Superintendent A. D. Caulfield was not a rough and tumble railroad man, according to Bruce Gurner. "He was southern gentleman."
Caulfield started as a telegraph operator and moved up through the ranks to dispatcher. After working in Louisiana, he moved to Water Valley shortly after the turn of the century and became chief dispatcher then later trainmaster. In 1913 he married Helen Leland, the daughter of a wealthy Water Valley merchant in "the biggest social event of the season."
In 1914 he became Superintendent of the Mississippi Division of the Illinois Central.
"Mr. Caulfield never did anything ribald or robust," Gurner emphasizes. "He only knew two curse words."
Railroader "Hot" Thomas told Gurner of the time he was flagging on the company motorcar headed south with Caulfield between Holly Springs and Oxford. "They were headed in at Gillton and Mr. Dunn was behind them on number five. They were all standing by the motorcar when Charlie Dunn went by about 100 miles an hour."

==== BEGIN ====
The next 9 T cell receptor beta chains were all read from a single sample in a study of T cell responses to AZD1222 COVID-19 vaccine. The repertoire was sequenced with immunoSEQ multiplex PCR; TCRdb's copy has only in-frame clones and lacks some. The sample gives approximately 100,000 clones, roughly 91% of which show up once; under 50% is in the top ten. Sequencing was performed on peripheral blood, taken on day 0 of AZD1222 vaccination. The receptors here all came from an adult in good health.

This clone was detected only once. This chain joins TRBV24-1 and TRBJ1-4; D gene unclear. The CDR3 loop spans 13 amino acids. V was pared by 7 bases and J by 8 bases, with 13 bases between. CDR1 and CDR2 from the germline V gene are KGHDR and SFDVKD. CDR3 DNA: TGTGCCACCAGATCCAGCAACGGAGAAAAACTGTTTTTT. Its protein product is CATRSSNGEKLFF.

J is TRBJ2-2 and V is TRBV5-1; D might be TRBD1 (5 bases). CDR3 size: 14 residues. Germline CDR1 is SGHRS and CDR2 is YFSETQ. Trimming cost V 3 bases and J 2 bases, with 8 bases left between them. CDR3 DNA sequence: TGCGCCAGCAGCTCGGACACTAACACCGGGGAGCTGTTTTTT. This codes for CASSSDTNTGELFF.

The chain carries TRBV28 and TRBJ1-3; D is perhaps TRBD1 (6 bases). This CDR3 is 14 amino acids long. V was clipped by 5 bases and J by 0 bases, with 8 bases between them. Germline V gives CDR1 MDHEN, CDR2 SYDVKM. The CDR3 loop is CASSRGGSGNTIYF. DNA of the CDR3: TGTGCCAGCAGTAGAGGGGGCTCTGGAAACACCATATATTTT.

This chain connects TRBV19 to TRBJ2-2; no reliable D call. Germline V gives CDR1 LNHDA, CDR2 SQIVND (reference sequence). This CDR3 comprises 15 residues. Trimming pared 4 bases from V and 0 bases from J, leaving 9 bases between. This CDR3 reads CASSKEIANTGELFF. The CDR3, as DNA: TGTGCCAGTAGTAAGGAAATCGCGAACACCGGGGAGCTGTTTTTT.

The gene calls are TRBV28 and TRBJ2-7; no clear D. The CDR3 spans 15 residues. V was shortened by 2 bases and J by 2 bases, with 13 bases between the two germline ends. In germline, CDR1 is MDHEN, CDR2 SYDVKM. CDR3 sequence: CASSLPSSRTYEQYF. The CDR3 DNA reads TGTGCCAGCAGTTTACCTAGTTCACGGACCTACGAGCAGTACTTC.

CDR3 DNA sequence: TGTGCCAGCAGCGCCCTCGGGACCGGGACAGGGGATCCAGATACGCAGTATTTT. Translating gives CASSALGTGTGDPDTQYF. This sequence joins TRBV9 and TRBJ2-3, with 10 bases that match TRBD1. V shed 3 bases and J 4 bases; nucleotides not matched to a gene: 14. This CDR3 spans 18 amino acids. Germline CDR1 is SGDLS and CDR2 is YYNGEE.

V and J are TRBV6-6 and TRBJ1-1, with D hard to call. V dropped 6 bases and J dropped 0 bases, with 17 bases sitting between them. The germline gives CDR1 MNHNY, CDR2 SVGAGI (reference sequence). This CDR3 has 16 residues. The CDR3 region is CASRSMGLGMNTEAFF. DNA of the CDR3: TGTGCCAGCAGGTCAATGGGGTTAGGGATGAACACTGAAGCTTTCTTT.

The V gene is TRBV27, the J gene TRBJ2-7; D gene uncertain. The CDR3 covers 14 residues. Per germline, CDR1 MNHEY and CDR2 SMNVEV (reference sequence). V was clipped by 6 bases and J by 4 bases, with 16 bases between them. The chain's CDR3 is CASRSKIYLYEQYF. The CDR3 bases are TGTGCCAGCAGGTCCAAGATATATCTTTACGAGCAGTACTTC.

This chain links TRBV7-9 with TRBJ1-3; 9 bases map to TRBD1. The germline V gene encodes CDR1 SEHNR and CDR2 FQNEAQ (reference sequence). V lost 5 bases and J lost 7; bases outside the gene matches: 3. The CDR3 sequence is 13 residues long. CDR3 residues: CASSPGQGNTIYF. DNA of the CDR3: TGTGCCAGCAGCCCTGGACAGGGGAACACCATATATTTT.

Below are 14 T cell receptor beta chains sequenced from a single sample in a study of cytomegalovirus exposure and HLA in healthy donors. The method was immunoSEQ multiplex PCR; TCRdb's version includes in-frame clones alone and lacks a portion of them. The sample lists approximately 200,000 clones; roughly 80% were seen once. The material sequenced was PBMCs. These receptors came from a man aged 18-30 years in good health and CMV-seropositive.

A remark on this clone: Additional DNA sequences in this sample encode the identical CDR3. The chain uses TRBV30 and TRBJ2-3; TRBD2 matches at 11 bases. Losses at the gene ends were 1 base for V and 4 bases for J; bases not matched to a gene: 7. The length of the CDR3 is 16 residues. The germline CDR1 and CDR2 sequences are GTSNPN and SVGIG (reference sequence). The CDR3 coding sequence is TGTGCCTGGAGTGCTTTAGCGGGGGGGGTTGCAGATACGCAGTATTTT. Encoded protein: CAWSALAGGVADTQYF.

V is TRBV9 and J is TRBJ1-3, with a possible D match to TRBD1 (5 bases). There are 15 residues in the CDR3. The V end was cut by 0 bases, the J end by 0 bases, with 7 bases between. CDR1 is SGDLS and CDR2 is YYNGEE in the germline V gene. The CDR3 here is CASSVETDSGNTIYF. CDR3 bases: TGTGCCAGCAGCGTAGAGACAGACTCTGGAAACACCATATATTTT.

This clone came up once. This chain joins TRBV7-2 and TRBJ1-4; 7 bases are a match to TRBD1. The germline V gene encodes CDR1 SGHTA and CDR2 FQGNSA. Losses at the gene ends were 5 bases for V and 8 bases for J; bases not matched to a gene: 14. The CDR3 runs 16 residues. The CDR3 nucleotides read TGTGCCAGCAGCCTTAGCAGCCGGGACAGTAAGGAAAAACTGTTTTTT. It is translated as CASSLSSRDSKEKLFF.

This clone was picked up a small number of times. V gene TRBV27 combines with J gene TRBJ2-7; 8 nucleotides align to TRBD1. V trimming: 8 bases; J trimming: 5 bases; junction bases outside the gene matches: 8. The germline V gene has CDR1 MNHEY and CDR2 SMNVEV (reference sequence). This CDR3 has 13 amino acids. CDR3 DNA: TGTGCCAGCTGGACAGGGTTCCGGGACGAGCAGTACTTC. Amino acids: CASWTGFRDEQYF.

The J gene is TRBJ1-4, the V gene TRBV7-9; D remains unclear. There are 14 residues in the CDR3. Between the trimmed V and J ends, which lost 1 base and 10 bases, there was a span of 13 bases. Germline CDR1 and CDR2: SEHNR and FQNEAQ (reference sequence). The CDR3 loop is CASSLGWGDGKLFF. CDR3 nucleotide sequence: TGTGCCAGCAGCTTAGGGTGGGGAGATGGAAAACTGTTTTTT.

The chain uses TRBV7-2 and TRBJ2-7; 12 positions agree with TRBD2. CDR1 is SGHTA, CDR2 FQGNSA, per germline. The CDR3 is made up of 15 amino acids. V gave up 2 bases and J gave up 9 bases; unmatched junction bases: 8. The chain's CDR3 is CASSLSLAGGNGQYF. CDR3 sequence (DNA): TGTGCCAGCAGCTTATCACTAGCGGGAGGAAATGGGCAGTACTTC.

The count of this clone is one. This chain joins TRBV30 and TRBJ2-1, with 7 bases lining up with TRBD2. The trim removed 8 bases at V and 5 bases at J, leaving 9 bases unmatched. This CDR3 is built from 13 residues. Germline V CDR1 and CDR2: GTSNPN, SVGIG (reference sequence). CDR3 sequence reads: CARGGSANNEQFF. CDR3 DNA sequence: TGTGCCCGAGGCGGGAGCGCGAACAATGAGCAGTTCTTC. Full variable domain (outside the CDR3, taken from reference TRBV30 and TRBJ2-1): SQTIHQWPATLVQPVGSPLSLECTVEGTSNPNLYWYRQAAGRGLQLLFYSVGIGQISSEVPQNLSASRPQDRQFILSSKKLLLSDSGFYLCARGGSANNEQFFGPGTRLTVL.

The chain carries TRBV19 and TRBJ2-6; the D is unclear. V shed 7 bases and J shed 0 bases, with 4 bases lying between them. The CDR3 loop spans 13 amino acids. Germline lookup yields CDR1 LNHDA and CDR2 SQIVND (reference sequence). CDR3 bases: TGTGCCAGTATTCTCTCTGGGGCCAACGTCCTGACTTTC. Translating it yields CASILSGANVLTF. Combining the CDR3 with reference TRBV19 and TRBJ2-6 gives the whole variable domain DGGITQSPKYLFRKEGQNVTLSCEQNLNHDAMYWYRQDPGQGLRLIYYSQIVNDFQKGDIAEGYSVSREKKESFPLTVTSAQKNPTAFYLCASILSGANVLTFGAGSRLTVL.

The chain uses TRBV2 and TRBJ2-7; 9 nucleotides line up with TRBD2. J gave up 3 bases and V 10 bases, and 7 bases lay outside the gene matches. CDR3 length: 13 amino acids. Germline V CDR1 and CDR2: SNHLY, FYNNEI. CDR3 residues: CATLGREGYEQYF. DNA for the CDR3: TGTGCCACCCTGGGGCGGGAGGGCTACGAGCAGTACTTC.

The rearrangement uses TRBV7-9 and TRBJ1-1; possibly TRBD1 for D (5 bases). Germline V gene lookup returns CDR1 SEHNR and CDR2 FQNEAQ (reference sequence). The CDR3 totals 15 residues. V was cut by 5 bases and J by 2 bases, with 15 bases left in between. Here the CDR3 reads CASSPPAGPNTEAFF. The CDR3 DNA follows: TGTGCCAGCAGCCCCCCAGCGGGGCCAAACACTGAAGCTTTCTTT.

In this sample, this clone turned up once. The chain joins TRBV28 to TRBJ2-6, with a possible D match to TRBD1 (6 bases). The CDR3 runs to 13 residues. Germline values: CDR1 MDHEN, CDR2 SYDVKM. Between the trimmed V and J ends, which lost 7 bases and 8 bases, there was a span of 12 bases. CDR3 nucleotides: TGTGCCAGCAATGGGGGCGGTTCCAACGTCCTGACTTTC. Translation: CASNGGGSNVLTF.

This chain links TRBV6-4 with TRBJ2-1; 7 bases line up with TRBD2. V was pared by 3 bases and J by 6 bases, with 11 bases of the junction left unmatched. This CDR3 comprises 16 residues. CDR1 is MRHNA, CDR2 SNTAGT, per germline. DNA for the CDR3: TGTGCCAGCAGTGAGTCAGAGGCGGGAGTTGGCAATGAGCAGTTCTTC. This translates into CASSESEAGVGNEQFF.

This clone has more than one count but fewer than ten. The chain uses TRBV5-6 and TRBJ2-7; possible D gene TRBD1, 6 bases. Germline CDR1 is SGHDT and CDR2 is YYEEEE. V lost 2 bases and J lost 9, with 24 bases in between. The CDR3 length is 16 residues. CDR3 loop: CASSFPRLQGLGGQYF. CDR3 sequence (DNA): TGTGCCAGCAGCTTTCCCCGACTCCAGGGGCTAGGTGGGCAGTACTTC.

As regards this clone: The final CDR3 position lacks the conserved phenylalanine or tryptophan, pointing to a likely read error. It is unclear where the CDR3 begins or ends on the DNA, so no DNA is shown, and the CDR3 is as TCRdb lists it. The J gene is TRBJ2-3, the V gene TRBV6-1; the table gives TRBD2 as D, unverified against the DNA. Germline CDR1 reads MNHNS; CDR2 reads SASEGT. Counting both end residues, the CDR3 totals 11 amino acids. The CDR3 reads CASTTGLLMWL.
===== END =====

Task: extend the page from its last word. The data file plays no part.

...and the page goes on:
The partial vacuum created by the fast moving train sucked everything along with it including Caulfield's expensive straw hat. Caulfield used one of his curse words. In fact, Thomas told Gurner he used the word twice for emphasis then said, "I'm going to have to talk to Charlie tomorrow about running so fast."
Superintendent A. D. Caulfield
"The world was in good order. We knew that God was in Heaven and Mr. Caulfield was in his office at the depot. The future was rosy. God and Mr. Caulfield were going to take care of us."
Some people believed that if anything ever happened to him Water Valley would lose the division office.
"Mr. Caulfield died in 1940. By 1945 everything was gone."
Copyright © 1998 Jack Gurner